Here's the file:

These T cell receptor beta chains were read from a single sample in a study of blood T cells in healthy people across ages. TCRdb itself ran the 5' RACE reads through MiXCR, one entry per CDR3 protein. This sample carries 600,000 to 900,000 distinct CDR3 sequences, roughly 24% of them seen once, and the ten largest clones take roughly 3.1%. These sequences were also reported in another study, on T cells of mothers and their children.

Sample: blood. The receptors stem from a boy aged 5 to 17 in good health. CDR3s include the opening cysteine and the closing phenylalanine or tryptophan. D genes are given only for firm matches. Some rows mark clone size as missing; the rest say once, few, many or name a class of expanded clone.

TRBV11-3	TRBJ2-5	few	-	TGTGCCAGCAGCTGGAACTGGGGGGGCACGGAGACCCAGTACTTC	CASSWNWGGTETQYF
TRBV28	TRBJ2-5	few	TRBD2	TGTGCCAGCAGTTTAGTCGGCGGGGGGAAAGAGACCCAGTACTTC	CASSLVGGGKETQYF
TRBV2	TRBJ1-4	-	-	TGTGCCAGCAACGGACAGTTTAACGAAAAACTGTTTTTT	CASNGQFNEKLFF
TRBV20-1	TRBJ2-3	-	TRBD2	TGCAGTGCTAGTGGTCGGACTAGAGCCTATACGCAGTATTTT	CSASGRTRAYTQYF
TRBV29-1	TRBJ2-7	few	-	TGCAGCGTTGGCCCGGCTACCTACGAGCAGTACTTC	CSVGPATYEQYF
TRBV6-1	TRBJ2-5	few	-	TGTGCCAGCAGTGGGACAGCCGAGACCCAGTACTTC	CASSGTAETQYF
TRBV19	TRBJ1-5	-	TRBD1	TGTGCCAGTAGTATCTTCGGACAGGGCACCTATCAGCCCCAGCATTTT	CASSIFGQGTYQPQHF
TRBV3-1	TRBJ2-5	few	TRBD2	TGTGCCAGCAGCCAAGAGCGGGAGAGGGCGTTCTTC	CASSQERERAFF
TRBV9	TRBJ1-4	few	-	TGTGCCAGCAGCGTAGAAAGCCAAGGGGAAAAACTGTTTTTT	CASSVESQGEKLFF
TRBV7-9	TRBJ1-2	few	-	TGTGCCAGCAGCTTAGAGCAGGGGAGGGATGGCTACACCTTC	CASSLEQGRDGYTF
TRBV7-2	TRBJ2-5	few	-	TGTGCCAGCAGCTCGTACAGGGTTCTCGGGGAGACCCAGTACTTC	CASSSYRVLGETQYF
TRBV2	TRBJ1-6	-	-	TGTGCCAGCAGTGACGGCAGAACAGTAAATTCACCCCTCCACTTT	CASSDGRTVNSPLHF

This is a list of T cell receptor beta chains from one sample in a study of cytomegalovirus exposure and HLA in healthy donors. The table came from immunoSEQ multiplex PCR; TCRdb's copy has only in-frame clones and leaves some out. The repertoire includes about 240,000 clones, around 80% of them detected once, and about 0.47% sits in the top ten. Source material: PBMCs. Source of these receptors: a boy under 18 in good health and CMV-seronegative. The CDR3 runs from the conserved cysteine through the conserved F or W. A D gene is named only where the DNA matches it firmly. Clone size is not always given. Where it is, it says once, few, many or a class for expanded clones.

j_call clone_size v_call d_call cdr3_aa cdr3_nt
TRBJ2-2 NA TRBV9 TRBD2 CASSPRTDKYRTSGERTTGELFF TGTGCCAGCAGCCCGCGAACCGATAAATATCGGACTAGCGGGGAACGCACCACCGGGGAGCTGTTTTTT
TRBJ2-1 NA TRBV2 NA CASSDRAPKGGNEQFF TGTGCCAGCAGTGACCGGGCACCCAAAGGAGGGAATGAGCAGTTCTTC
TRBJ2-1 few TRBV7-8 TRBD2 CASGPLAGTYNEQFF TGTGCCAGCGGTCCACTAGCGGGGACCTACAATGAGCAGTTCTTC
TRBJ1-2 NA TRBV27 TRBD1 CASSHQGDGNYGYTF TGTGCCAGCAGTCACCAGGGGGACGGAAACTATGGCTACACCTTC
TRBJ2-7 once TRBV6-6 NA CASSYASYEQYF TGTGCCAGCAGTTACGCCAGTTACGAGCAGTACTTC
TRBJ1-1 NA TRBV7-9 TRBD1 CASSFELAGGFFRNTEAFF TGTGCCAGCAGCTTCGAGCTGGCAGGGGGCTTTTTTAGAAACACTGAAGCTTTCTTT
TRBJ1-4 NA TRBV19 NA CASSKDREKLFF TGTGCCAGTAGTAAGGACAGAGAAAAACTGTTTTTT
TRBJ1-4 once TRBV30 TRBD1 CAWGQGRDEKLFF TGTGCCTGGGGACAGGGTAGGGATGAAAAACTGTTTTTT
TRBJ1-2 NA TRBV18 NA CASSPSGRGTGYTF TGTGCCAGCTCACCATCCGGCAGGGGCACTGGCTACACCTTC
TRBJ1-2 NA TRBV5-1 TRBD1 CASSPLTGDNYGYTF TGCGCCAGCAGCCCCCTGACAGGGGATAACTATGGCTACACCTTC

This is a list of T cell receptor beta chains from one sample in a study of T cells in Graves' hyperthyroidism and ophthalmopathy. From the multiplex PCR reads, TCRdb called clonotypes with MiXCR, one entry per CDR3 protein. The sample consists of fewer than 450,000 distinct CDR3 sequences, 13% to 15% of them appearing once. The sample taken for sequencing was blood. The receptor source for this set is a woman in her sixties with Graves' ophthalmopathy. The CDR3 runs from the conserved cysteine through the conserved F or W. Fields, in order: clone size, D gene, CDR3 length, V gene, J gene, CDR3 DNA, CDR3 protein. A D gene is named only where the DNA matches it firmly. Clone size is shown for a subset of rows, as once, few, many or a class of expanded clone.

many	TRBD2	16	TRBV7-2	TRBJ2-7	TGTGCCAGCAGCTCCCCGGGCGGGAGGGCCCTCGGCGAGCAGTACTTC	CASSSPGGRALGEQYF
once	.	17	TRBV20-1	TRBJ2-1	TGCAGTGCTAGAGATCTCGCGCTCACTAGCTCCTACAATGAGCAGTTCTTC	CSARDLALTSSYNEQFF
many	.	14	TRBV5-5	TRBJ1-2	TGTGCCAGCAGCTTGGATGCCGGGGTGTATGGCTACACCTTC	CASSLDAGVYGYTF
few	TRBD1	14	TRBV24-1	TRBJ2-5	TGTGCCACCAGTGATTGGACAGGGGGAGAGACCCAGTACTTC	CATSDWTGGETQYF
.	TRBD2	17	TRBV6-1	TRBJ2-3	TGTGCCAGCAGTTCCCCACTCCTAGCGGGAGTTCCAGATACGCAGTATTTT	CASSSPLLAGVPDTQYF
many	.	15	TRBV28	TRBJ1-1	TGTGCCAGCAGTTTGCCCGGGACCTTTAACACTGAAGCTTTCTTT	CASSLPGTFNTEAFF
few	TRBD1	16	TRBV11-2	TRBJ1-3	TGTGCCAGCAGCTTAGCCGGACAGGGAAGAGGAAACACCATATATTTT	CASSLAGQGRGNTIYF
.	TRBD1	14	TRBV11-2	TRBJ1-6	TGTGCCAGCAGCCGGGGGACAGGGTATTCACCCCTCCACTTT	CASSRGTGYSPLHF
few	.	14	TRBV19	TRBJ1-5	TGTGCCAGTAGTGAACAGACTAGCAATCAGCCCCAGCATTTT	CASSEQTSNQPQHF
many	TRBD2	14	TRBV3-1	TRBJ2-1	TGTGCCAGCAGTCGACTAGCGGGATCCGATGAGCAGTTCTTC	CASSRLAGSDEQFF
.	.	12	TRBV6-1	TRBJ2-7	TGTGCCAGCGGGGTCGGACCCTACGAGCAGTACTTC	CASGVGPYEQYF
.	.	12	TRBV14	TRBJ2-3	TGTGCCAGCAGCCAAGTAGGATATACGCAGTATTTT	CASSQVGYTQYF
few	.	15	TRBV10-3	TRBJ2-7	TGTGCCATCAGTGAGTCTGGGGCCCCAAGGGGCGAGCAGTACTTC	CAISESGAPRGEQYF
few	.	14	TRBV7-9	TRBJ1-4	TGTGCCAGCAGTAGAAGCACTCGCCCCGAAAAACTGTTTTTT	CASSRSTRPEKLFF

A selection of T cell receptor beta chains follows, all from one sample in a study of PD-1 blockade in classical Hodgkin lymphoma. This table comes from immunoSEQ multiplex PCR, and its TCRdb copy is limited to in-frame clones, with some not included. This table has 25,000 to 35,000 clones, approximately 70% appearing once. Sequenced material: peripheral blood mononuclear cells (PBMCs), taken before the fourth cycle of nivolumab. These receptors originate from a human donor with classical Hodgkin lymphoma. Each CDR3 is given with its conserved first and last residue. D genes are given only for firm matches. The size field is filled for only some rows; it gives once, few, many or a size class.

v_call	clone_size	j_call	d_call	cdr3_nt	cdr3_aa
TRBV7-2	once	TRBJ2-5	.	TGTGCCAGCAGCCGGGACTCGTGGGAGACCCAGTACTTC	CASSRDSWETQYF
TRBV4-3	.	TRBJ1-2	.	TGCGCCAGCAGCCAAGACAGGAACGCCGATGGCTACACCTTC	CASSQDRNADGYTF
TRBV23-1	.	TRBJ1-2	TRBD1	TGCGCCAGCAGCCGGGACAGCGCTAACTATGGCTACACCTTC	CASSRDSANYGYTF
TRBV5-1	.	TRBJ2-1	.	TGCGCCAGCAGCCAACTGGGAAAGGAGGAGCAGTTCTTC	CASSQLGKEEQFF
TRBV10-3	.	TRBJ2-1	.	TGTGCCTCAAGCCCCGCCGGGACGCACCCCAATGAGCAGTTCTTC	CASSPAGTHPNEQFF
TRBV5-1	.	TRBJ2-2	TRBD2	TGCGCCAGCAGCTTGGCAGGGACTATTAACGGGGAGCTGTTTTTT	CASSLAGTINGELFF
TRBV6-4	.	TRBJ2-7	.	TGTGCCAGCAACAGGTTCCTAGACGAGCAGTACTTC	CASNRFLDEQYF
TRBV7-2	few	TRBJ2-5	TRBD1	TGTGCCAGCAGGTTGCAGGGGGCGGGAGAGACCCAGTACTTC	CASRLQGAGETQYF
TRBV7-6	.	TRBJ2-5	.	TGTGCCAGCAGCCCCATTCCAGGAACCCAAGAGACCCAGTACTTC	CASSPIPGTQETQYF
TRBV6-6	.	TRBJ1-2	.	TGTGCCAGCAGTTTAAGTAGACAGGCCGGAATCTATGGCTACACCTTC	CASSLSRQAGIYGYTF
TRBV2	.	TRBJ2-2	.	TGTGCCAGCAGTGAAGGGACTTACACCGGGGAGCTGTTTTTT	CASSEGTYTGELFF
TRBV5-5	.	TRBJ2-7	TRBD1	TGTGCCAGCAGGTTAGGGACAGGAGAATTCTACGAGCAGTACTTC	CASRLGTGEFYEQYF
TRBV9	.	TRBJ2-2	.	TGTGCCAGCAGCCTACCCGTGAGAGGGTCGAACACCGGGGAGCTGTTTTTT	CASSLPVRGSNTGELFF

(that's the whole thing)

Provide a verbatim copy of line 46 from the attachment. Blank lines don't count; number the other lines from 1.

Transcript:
TRBV23-1	.	TRBJ1-2	TRBD1	TGCGCCAGCAGCCGGGACAGCGCTAACTATGGCTACACCTTC	CASSRDSANYGYTF